Aromatic chicken and som tam salad

by Ed Smith

A light and fragrant recipe for one from Ed Smith

A little bit Thai-inspired, a little bit Indonesian-inspired, and a little bit store cupboard appropriate, this is a light and fragrant recipe that yields succulent chicken, a flavoursome but calming broth, and a fiery punch of a salad. It’s posted at a time of bleak uncertainty—I hope it will provide a moment of distraction and cheer.

This recipe is easily doubled but only increase the braising liquid and aromatics by 50 per cent for 4, 75 per cent for 6.

Read the article that inspired this recipe 


2 chicken legs, split into thighs and drumsticks
2 tbsp vegetable or sunflower oil
25g creamed coconut, grated (or 400ml coconut milk)
2 star anise
2cm fresh ginger, in thin slices
2 dried kaffir lime leaves
1 stick lemongrass, roughly chopped
75g basmati or jasmine rice (one portion)

For the som tam-style salad:
1 tbsp dried shrimp (if you have them)
2 birdseye chilli, roughly chopped
1 small garlic clove, roughly chopped
2 tbsp peanuts or cashew nuts
1 lime, half juiced, half in wedges
1 tbsp fish sauce
2 tsp palm sugar or golden caster sugar
½ tsp tamarind paste or pomegranate molasses
50g green beans, trimmed and halved
50g cherry tomatoes, halved
½ small courgette, cut into thin strips
1 small carrot, peeled and cut into thin strips


Heat the oven to 150C. Find a heavy-bottomed oven and hob proof dish that fits the chicken in one snug layer. Place this on a medium-high heat, add the cooking oil and the chicken thighs and drumsticks, skin side down. Cook for 8-10 mins, until golden (don’t touch them during this time).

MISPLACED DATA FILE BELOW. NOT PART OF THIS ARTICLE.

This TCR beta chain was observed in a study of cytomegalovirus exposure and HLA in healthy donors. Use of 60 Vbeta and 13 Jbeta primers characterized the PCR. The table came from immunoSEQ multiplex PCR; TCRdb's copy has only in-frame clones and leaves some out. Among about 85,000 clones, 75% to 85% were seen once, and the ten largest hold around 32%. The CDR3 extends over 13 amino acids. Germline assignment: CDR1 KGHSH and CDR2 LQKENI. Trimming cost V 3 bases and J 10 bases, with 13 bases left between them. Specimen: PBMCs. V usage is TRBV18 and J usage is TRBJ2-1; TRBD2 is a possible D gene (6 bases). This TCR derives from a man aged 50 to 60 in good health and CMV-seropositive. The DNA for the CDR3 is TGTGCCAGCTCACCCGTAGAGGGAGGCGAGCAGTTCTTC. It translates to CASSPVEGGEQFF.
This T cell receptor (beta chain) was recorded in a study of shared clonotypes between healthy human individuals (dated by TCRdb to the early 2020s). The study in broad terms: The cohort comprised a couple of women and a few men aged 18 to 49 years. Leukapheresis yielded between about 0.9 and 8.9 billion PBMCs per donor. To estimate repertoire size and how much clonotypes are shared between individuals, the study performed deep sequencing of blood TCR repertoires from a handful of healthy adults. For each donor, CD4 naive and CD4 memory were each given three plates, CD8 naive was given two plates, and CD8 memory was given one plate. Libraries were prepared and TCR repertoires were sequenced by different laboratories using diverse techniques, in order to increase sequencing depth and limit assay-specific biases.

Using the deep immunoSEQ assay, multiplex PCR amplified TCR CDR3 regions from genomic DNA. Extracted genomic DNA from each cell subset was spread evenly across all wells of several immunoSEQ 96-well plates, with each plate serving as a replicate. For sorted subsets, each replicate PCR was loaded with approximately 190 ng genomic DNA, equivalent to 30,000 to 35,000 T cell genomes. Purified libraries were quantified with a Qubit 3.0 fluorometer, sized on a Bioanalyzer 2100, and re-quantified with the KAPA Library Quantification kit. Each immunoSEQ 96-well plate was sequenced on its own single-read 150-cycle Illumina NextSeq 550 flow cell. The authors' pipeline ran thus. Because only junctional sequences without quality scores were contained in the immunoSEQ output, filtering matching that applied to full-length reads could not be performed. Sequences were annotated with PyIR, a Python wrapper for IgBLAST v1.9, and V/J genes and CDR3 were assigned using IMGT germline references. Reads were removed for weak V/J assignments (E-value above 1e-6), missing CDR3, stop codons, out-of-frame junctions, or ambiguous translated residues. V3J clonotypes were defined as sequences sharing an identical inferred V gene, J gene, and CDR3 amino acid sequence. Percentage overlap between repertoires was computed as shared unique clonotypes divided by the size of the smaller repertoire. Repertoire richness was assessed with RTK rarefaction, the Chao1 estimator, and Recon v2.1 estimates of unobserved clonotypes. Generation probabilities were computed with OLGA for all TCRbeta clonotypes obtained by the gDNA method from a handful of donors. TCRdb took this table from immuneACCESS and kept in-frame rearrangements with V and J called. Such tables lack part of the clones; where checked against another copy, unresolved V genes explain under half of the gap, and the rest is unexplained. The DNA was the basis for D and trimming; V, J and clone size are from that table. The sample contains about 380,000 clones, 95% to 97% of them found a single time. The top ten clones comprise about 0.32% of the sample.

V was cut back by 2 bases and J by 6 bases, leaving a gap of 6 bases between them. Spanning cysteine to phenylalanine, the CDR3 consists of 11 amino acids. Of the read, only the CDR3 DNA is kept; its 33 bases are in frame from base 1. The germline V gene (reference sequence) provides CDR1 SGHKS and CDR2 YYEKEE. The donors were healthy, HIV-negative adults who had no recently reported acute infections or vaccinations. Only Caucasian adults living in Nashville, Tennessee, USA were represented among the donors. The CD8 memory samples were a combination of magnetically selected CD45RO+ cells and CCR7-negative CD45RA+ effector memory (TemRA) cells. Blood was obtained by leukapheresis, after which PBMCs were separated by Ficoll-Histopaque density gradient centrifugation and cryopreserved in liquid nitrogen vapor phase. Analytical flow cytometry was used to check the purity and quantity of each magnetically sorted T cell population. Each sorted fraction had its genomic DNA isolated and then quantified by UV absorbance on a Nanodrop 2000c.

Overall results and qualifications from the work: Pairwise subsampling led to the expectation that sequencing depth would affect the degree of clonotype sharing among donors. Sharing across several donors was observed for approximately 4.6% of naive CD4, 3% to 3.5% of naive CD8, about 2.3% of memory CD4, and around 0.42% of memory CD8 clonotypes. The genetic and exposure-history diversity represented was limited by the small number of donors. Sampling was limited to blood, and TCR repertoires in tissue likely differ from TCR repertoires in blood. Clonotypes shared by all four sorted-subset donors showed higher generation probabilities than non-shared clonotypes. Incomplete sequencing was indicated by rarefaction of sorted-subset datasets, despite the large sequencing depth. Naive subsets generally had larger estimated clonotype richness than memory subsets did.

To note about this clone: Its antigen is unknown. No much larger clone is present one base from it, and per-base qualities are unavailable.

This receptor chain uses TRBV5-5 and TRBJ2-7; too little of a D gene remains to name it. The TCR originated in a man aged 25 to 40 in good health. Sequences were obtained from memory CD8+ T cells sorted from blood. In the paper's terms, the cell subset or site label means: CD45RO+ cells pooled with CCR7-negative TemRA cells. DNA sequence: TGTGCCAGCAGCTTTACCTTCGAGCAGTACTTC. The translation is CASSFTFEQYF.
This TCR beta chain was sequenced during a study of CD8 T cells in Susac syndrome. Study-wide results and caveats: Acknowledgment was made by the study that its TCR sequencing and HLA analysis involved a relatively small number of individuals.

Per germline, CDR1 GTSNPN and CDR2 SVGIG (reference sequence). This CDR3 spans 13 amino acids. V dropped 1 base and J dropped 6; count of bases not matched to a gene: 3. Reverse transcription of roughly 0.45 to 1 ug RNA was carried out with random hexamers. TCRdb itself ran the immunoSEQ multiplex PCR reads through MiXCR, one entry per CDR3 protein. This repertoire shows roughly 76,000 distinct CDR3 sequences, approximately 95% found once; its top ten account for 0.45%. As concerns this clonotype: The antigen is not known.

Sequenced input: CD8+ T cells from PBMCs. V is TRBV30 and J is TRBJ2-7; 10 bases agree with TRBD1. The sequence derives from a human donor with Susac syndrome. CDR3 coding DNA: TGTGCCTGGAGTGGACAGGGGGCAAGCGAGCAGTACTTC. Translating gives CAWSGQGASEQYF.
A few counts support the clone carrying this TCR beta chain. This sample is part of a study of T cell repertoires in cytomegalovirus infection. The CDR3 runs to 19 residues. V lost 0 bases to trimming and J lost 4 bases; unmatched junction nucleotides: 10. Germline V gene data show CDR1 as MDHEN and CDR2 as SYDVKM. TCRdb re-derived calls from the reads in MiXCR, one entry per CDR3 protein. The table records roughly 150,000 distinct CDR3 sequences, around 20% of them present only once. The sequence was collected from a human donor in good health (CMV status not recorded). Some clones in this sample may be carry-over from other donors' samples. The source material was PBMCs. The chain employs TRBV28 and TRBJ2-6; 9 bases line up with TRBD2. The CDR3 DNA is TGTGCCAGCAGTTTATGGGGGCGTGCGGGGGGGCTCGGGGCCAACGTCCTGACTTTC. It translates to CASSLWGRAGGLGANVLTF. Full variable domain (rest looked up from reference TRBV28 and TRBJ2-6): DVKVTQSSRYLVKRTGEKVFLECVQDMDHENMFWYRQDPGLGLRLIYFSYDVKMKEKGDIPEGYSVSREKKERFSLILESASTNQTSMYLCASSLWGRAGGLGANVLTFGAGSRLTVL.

Grate the coconut into a mixing bowl or jug, then add 400ml just-boiled water. Turn the thighs and drumsticks over, remove from the heat for a minute and pour in the coconut water (if you have a can of coconut milk, add at this point instead). Pop the anise, ginger, lime leaves and lemongrass in too, then bake in the oven for 30 mins or so. The chicken will be lovely and tender; the stock a little reduced. Remove the chicken and whisk the stock a bit to bring it together.

In the meantime, make a som tam salad by pounding the shrimp, 1 chilli and the garlic to a paste. Add the lime wedges and bash them to release some juice, then add the nuts and tap to break into rubble. Finally, stir in the rest of the lime juice, fish sauce, sugar and tamarind/pomegranate molasses until the sugar is dissolved. Combine the vegetables and sauce in a bowl, allow to sit and macerate for 5 mins or so then decant onto a platter. Top with the rest of the chilli (or leave to one side to add to taste).

About 10 mins into the cooking time of the chicken, put your rice on to cook per packet instructions. Serve, with a little broth spooned over the chicken and the rest in a bowl to drink like a soup.


If you bought a whole chicken and fed just yourself with this meal:

Cooked leg: while still a little warm, strip the meat from the bones and cook on another day, perhaps as part of a chicken noodle soup (see below).

Chicken breasts: store in the freezer or fridge, depending on your situation.

Chicken carcass: cover with cold water, add a halved onion and any vegetables ends you have spare, bring to boil then simmer for an hour. Remove the carcass and reduce the liquid by half. You now have stock! Great to freeze (divided between little freezer bags or ice cubes). Use some of it as a broth for a noodle soup; reheat with another star anise and more ginger for extra flavour.

Aromatic: both ginger and lemongrass last a decent time in the fridge, but you shouldn’t ignore them. Use to spark a bout of cooking. Or just cut a little off at a time to make a calming tea.

Vegetables: courgettes, carrots and tomatoes… many ways to use these, all last for a good number of days in the fridge.

Recipe and image: Ed Smith